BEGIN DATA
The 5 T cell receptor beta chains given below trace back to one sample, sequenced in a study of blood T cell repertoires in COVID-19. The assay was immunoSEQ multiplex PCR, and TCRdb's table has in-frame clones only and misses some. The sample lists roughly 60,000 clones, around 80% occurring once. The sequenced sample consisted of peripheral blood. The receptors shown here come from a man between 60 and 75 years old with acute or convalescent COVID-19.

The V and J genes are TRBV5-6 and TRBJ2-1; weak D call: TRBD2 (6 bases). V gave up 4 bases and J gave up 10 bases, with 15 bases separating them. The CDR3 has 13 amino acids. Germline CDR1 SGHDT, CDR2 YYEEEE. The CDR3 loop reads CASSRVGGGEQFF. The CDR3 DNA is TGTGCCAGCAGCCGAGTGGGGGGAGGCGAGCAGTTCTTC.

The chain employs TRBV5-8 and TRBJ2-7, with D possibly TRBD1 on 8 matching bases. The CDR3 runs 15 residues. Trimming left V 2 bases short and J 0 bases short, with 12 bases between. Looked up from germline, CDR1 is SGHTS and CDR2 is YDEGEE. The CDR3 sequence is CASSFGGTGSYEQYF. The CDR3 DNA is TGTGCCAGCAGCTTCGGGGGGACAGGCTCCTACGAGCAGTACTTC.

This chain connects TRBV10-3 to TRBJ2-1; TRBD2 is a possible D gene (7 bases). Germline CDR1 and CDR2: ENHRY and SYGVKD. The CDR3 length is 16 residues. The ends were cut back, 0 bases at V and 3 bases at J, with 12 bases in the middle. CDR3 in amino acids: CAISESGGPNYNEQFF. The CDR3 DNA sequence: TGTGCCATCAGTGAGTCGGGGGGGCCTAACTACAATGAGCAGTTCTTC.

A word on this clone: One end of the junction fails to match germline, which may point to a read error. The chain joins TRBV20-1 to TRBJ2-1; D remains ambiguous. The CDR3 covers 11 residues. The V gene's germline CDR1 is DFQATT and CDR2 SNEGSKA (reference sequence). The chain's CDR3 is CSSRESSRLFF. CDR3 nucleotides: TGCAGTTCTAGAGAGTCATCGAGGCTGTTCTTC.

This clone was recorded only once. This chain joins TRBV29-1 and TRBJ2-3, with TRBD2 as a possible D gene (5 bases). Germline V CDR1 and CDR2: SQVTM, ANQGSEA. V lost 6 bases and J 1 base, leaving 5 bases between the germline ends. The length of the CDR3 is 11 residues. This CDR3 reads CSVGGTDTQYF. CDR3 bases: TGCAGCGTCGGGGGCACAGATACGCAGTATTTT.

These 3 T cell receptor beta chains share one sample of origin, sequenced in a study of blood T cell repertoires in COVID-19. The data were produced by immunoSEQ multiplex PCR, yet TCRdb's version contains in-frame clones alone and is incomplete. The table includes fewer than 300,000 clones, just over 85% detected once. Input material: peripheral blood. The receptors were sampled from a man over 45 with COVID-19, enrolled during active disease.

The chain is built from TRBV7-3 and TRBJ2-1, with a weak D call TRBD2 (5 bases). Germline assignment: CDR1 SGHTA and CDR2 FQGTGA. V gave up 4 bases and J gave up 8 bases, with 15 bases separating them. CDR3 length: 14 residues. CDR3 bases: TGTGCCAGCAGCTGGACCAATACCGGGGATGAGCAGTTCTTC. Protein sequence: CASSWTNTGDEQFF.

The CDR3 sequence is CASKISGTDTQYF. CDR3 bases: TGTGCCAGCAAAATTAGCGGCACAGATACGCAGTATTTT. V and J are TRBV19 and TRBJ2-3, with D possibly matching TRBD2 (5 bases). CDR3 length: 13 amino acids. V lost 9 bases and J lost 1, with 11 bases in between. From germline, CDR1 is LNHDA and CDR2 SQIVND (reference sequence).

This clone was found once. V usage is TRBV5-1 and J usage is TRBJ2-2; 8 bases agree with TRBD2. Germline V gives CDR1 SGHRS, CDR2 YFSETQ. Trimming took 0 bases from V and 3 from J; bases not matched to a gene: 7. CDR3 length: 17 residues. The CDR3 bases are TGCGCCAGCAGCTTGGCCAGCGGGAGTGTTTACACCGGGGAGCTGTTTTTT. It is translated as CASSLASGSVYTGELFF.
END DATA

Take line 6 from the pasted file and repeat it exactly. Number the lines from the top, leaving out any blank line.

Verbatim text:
This clone was recorded only once. This chain joins TRBV29-1 and TRBJ2-3, with TRBD2 as a possible D gene (5 bases). Germline V CDR1 and CDR2: SQVTM, ANQGSEA. V lost 6 bases and J 1 base, leaving 5 bases between the germline ends. The length of the CDR3 is 11 residues. This CDR3 reads CSVGGTDTQYF. CDR3 bases: TGCAGCGTCGGGGGCACAGATACGCAGTATTTT.